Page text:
Tuesday, August 11, 2009
Somewhere in the ethos of the American story came some immigrants from Ireland and then you have a saloon, politics, money, power and a dynasty is born – the Kennedy family.
Eunice Kennedy Shriver, sister of JFK and mother in law to the Governor of California has passed away. With her some of the glamour and tinsel and sparkle of an age more appropriate to a 1940s black and white Hollywood movie passes with her.
When I see the lives of that generation passing away, my parents’ generation, I have to examine the times and the circumstances of the things that made some people stand out more so than others in those rapidly fading bygone days.
The founder of the dynasty was Joe Kennedy Sr., son of a saloon keeper and therefore an arm of local democratic politics in Boston. He marries the daughter of the Boston mayor, makes a fortune the old fashioned way, through blood, guts and little glory so that his children can help fulfill his limited but obvious political goal of having one son become President of the United States.
In the movies they call it sexual tension between the male and female protagonists of the onscreen drama. In from the bogs of Ireland story to the landing on the American shore to take advantage of opportunity in the assets of a big wide open land, is a cultural tension - to not only make it and survive but to excel. In this manner the patriarch of the Kennedy tribe cast something indefinable into the mold of the lives of his children. His daughters, with trust funds, did more than what women of their generaton were supposed to do. They went far on their own and in their uniquely placed cultural manner. It was the boys, the princes Joe Jr., Jack, Bobby and Teddy who were destined to be thrust upon the world stage of potential greatness.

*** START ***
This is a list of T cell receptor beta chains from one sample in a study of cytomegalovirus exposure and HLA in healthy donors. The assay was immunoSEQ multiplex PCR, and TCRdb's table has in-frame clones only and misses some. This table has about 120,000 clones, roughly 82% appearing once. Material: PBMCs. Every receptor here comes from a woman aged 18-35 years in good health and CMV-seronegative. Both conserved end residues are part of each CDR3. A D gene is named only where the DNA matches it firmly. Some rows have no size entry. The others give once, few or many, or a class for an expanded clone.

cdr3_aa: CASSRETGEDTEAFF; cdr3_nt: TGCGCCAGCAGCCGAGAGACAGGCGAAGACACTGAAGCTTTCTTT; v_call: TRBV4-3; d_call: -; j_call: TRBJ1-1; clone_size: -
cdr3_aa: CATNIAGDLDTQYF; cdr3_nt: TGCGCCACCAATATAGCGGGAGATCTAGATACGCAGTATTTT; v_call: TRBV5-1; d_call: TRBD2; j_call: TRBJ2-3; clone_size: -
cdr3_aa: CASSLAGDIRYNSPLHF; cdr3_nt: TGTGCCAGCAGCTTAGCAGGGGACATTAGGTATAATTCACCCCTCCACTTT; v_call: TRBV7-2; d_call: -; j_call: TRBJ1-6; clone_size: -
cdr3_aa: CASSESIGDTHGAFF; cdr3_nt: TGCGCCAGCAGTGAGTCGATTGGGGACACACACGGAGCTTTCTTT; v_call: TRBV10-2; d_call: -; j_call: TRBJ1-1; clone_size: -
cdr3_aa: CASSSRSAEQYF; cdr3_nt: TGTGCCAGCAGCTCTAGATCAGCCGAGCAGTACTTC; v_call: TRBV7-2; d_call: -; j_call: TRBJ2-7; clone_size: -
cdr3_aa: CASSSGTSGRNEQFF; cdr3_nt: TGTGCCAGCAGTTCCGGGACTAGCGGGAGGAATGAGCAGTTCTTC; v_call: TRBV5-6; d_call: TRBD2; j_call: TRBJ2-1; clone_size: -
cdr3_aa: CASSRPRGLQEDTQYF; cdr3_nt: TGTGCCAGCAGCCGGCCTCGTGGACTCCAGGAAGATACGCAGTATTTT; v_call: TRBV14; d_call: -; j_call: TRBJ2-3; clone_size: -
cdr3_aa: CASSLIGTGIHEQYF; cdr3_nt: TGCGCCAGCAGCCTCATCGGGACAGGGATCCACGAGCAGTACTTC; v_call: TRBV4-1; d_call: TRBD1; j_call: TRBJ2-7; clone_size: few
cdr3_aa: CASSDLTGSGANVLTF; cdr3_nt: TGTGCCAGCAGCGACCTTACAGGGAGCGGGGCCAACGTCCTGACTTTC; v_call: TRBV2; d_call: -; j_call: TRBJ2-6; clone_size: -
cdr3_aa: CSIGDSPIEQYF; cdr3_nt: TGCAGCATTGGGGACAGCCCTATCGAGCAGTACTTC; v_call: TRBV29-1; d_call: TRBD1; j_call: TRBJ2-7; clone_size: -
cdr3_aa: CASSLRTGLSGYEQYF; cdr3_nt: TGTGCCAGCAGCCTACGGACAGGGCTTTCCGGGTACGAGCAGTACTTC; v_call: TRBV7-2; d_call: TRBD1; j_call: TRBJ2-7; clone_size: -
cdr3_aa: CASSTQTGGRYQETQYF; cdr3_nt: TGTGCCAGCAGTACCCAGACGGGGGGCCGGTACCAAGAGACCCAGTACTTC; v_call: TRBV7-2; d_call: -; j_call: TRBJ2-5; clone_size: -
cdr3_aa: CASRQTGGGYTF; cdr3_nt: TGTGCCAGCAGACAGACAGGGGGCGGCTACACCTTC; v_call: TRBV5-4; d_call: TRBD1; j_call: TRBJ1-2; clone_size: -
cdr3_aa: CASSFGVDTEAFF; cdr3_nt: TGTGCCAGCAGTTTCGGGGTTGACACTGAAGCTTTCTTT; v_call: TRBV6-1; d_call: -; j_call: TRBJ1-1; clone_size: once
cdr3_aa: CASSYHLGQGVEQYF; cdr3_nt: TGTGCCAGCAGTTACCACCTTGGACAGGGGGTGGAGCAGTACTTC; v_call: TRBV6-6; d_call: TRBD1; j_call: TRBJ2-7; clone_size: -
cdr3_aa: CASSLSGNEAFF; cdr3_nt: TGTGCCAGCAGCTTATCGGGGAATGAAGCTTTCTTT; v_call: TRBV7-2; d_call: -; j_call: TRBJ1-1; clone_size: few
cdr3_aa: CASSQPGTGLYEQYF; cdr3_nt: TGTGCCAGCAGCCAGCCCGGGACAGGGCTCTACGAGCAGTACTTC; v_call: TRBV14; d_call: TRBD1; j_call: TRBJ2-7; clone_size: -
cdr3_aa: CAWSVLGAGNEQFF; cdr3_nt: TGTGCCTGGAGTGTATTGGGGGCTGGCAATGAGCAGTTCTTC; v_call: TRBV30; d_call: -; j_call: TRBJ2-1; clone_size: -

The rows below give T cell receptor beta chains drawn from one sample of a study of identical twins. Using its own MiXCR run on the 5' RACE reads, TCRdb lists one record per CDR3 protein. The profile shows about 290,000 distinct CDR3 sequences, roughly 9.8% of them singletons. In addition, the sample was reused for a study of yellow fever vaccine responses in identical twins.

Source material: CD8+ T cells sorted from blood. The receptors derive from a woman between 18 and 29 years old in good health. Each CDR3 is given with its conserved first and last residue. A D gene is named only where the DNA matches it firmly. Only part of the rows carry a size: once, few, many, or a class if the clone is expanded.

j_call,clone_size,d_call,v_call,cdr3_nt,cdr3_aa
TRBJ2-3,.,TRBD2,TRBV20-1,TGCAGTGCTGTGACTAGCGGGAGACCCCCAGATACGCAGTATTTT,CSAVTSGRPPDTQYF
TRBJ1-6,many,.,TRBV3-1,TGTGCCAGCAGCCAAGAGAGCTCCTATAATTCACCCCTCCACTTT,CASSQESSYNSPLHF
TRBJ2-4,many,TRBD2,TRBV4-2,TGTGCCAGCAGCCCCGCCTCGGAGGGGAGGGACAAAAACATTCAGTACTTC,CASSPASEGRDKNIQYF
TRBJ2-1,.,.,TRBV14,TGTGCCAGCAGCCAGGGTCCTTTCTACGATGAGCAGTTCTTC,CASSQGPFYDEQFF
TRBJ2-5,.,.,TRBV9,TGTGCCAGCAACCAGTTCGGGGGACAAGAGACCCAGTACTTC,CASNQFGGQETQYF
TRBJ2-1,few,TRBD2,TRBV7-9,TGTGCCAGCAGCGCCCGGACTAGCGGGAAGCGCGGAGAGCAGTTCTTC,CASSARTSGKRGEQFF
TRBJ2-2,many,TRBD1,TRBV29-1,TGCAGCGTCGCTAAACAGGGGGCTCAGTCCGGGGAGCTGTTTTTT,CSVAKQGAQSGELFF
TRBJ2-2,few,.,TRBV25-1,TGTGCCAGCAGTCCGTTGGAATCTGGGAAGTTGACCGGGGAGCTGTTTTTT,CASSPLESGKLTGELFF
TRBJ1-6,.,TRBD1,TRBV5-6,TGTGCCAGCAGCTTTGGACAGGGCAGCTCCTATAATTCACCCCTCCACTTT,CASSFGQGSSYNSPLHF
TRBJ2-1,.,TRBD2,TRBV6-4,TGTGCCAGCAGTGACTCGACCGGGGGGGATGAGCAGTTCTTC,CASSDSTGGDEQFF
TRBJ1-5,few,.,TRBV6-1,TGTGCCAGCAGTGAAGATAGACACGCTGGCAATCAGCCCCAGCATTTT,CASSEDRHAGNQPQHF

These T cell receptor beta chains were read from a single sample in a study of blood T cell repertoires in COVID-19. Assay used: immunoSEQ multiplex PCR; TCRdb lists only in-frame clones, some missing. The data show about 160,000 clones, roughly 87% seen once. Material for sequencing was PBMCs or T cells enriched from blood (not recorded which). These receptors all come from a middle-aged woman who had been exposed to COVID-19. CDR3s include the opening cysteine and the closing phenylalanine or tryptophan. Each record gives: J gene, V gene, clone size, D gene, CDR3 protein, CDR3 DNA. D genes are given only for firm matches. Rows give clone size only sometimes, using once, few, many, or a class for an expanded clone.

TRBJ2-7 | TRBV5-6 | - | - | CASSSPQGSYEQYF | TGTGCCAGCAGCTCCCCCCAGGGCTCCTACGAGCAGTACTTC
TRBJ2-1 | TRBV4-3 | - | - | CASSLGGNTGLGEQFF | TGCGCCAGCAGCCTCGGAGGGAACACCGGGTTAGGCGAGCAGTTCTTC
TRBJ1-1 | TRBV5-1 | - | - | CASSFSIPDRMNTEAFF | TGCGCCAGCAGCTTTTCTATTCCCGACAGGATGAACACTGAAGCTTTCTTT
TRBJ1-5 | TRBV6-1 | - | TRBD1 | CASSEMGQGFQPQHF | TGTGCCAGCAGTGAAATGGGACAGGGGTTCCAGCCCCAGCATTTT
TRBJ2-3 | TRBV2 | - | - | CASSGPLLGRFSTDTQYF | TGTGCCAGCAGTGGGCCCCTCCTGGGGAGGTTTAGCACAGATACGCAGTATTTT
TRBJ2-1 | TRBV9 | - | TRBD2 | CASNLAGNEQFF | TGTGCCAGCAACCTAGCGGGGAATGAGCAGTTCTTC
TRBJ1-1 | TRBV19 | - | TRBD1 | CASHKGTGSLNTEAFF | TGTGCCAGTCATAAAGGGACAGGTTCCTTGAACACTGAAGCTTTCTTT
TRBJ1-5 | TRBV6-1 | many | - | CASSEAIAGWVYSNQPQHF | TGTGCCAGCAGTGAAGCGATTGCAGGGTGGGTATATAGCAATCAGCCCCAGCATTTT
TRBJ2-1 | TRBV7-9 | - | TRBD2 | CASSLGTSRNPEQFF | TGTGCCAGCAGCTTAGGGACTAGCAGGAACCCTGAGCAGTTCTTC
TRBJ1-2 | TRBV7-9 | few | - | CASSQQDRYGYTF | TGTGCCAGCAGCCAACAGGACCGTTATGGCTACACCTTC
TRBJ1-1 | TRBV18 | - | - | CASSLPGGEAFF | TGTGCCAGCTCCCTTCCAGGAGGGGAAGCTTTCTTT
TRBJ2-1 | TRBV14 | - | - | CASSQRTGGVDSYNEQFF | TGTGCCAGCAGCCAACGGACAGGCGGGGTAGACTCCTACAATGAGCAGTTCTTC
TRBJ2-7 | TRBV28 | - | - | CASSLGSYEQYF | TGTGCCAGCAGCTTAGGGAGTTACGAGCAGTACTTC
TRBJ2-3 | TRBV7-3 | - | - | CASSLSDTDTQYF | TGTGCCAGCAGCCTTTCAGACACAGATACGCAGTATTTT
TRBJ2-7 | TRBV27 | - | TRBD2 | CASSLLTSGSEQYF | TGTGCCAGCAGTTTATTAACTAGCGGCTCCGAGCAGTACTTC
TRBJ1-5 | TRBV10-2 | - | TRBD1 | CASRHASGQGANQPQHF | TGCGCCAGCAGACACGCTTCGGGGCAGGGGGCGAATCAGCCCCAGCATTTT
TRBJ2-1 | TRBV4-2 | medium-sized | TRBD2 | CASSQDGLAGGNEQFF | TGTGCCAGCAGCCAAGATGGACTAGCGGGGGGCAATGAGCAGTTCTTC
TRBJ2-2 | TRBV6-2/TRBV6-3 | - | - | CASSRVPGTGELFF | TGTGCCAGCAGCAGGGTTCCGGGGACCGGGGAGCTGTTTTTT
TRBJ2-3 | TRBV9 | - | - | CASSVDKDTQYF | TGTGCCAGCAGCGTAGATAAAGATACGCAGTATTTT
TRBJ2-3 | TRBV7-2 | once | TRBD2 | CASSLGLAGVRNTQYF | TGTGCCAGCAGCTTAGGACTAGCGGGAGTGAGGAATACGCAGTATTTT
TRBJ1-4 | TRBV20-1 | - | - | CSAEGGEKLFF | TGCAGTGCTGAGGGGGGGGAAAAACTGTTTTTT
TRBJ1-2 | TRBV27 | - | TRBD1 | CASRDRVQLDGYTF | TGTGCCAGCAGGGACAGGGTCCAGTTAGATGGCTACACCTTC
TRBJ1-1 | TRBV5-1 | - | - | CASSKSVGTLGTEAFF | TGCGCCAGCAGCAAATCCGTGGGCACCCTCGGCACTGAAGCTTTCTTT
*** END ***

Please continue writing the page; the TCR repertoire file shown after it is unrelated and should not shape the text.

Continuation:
Have you ever seen the movie, the Wizard of OZ, when Dorothy opens the door and the screen goes from black and white into magnificent sparkling color? That was how it was like when JFK became President. A young handsome witty man married to a chic wife stood on the American stage of politics. The dull gray of the lingering Victorian era, of the world wars and the cold war and dullness of Eisenhower and his pure wasp cabinet gave way to Camelot as Jackie would later tag this one brief shining moment in American history. It was an age of great possibilities and indeed the exploration of space and the landing of men on the moon were a direct result of a saloon keeper’s son and his dream for the lives of his children as part of the greater American dream/myth.
Eunice Shriver has passed on at age 88. She did not live in the shadows of her male siblings. She founded the Special Olympics for the mentally disabled over four decades ago. She helped redefine how people with intellectual disabilities and limited abilities are defined, looked at, perceived by the public in general - globally. If you define greatness as the ability to make the world look differently at something, then Eunice Kennedy Schriver was great, not because of her family blood line, but because she has contributed to the world’s perception and view of individuals with disabilities. Pretty good payoff from old Joe’s trust fund etc.
I do not agree with the myth that the Kennedy family is an American Royal Family. But their combined legacy along with the legacy of a family member such as Eunice make them damn near as close to a royal family that this republic can visualize or allow.